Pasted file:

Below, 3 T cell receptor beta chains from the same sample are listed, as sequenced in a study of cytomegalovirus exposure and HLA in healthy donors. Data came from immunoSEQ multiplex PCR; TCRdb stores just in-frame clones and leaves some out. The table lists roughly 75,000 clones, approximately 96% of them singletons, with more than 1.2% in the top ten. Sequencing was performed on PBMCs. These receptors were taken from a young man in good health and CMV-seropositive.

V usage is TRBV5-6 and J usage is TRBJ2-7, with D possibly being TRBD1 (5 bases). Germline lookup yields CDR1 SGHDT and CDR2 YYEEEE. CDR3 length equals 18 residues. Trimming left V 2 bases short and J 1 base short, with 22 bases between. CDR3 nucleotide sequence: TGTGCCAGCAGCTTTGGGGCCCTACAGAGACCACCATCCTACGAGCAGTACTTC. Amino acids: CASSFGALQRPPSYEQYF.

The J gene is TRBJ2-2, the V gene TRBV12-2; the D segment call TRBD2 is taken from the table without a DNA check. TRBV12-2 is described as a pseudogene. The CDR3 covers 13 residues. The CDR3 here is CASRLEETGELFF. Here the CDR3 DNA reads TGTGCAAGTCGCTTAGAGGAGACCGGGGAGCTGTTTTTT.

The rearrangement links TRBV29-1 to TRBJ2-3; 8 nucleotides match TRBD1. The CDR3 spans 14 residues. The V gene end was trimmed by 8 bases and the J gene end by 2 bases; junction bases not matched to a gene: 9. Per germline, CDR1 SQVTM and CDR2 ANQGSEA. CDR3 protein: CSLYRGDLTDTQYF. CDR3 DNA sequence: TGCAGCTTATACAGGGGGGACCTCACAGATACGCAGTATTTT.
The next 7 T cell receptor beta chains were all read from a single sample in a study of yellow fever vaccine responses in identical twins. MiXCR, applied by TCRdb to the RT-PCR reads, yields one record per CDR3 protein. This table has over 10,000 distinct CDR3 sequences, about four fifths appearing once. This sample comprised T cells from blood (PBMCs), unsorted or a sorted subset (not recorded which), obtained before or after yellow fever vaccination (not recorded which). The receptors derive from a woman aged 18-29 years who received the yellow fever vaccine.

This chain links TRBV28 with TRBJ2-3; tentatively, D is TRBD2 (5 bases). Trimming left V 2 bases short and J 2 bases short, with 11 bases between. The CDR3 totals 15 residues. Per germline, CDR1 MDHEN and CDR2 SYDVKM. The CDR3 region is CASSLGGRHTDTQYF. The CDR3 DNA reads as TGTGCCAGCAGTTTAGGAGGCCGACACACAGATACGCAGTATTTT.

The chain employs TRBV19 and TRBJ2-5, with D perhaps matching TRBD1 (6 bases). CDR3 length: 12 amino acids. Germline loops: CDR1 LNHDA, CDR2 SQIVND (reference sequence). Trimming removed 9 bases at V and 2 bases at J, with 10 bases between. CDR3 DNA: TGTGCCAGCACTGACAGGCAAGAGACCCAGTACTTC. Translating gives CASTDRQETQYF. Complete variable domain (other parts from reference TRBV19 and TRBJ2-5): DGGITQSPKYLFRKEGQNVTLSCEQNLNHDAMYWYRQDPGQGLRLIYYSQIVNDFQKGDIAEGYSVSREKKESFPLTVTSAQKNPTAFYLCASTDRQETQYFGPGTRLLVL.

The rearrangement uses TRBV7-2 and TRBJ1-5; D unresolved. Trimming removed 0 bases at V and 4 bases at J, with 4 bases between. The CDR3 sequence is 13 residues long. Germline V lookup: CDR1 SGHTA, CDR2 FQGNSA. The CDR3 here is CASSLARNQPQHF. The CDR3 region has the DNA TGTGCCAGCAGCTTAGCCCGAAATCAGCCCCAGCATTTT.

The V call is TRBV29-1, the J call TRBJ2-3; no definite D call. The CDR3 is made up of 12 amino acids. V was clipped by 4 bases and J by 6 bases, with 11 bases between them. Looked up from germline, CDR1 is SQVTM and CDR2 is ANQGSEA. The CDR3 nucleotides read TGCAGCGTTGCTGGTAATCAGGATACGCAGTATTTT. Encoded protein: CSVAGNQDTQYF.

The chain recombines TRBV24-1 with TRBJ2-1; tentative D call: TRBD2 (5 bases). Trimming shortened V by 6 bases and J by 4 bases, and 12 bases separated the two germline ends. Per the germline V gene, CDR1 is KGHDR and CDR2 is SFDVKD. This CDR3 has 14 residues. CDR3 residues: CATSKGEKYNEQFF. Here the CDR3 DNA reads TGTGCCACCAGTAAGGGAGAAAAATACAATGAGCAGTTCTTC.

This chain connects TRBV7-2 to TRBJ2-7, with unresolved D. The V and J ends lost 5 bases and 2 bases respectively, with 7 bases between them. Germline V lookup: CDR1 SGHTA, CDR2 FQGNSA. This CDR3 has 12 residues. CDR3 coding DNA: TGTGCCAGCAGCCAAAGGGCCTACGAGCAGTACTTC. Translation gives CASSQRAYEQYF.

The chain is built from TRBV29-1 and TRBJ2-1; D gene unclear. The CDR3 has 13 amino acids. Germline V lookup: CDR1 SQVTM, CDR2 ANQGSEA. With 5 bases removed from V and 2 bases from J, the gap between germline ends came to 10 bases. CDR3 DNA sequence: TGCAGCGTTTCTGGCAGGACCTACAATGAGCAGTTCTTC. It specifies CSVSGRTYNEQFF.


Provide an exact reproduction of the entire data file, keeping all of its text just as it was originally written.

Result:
Below, 3 T cell receptor beta chains from the same sample are listed, as sequenced in a study of cytomegalovirus exposure and HLA in healthy donors. Data came from immunoSEQ multiplex PCR; TCRdb stores just in-frame clones and leaves some out. The table lists roughly 75,000 clones, approximately 96% of them singletons, with more than 1.2% in the top ten. Sequencing was performed on PBMCs. These receptors were taken from a young man in good health and CMV-seropositive.

V usage is TRBV5-6 and J usage is TRBJ2-7, with D possibly being TRBD1 (5 bases). Germline lookup yields CDR1 SGHDT and CDR2 YYEEEE. CDR3 length equals 18 residues. Trimming left V 2 bases short and J 1 base short, with 22 bases between. CDR3 nucleotide sequence: TGTGCCAGCAGCTTTGGGGCCCTACAGAGACCACCATCCTACGAGCAGTACTTC. Amino acids: CASSFGALQRPPSYEQYF.

The J gene is TRBJ2-2, the V gene TRBV12-2; the D segment call TRBD2 is taken from the table without a DNA check. TRBV12-2 is described as a pseudogene. The CDR3 covers 13 residues. The CDR3 here is CASRLEETGELFF. Here the CDR3 DNA reads TGTGCAAGTCGCTTAGAGGAGACCGGGGAGCTGTTTTTT.

The rearrangement links TRBV29-1 to TRBJ2-3; 8 nucleotides match TRBD1. The CDR3 spans 14 residues. The V gene end was trimmed by 8 bases and the J gene end by 2 bases; junction bases not matched to a gene: 9. Per germline, CDR1 SQVTM and CDR2 ANQGSEA. CDR3 protein: CSLYRGDLTDTQYF. CDR3 DNA sequence: TGCAGCTTATACAGGGGGGACCTCACAGATACGCAGTATTTT.
The next 7 T cell receptor beta chains were all read from a single sample in a study of yellow fever vaccine responses in identical twins. MiXCR, applied by TCRdb to the RT-PCR reads, yields one record per CDR3 protein. This table has over 10,000 distinct CDR3 sequences, about four fifths appearing once. This sample comprised T cells from blood (PBMCs), unsorted or a sorted subset (not recorded which), obtained before or after yellow fever vaccination (not recorded which). The receptors derive from a woman aged 18-29 years who received the yellow fever vaccine.

This chain links TRBV28 with TRBJ2-3; tentatively, D is TRBD2 (5 bases). Trimming left V 2 bases short and J 2 bases short, with 11 bases between. The CDR3 totals 15 residues. Per germline, CDR1 MDHEN and CDR2 SYDVKM. The CDR3 region is CASSLGGRHTDTQYF. The CDR3 DNA reads as TGTGCCAGCAGTTTAGGAGGCCGACACACAGATACGCAGTATTTT.

The chain employs TRBV19 and TRBJ2-5, with D perhaps matching TRBD1 (6 bases). CDR3 length: 12 amino acids. Germline loops: CDR1 LNHDA, CDR2 SQIVND (reference sequence). Trimming removed 9 bases at V and 2 bases at J, with 10 bases between. CDR3 DNA: TGTGCCAGCACTGACAGGCAAGAGACCCAGTACTTC. Translating gives CASTDRQETQYF. Complete variable domain (other parts from reference TRBV19 and TRBJ2-5): DGGITQSPKYLFRKEGQNVTLSCEQNLNHDAMYWYRQDPGQGLRLIYYSQIVNDFQKGDIAEGYSVSREKKESFPLTVTSAQKNPTAFYLCASTDRQETQYFGPGTRLLVL.

The rearrangement uses TRBV7-2 and TRBJ1-5; D unresolved. Trimming removed 0 bases at V and 4 bases at J, with 4 bases between. The CDR3 sequence is 13 residues long. Germline V lookup: CDR1 SGHTA, CDR2 FQGNSA. The CDR3 here is CASSLARNQPQHF. The CDR3 region has the DNA TGTGCCAGCAGCTTAGCCCGAAATCAGCCCCAGCATTTT.

The V call is TRBV29-1, the J call TRBJ2-3; no definite D call. The CDR3 is made up of 12 amino acids. V was clipped by 4 bases and J by 6 bases, with 11 bases between them. Looked up from germline, CDR1 is SQVTM and CDR2 is ANQGSEA. The CDR3 nucleotides read TGCAGCGTTGCTGGTAATCAGGATACGCAGTATTTT. Encoded protein: CSVAGNQDTQYF.

The chain recombines TRBV24-1 with TRBJ2-1; tentative D call: TRBD2 (5 bases). Trimming shortened V by 6 bases and J by 4 bases, and 12 bases separated the two germline ends. Per the germline V gene, CDR1 is KGHDR and CDR2 is SFDVKD. This CDR3 has 14 residues. CDR3 residues: CATSKGEKYNEQFF. Here the CDR3 DNA reads TGTGCCACCAGTAAGGGAGAAAAATACAATGAGCAGTTCTTC.

This chain connects TRBV7-2 to TRBJ2-7, with unresolved D. The V and J ends lost 5 bases and 2 bases respectively, with 7 bases between them. Germline V lookup: CDR1 SGHTA, CDR2 FQGNSA. This CDR3 has 12 residues. CDR3 coding DNA: TGTGCCAGCAGCCAAAGGGCCTACGAGCAGTACTTC. Translation gives CASSQRAYEQYF.

The chain is built from TRBV29-1 and TRBJ2-1; D gene unclear. The CDR3 has 13 amino acids. Germline V lookup: CDR1 SQVTM, CDR2 ANQGSEA. With 5 bases removed from V and 2 bases from J, the gap between germline ends came to 10 bases. CDR3 DNA sequence: TGCAGCGTTTCTGGCAGGACCTACAATGAGCAGTTCTTC. It specifies CSVSGRTYNEQFF.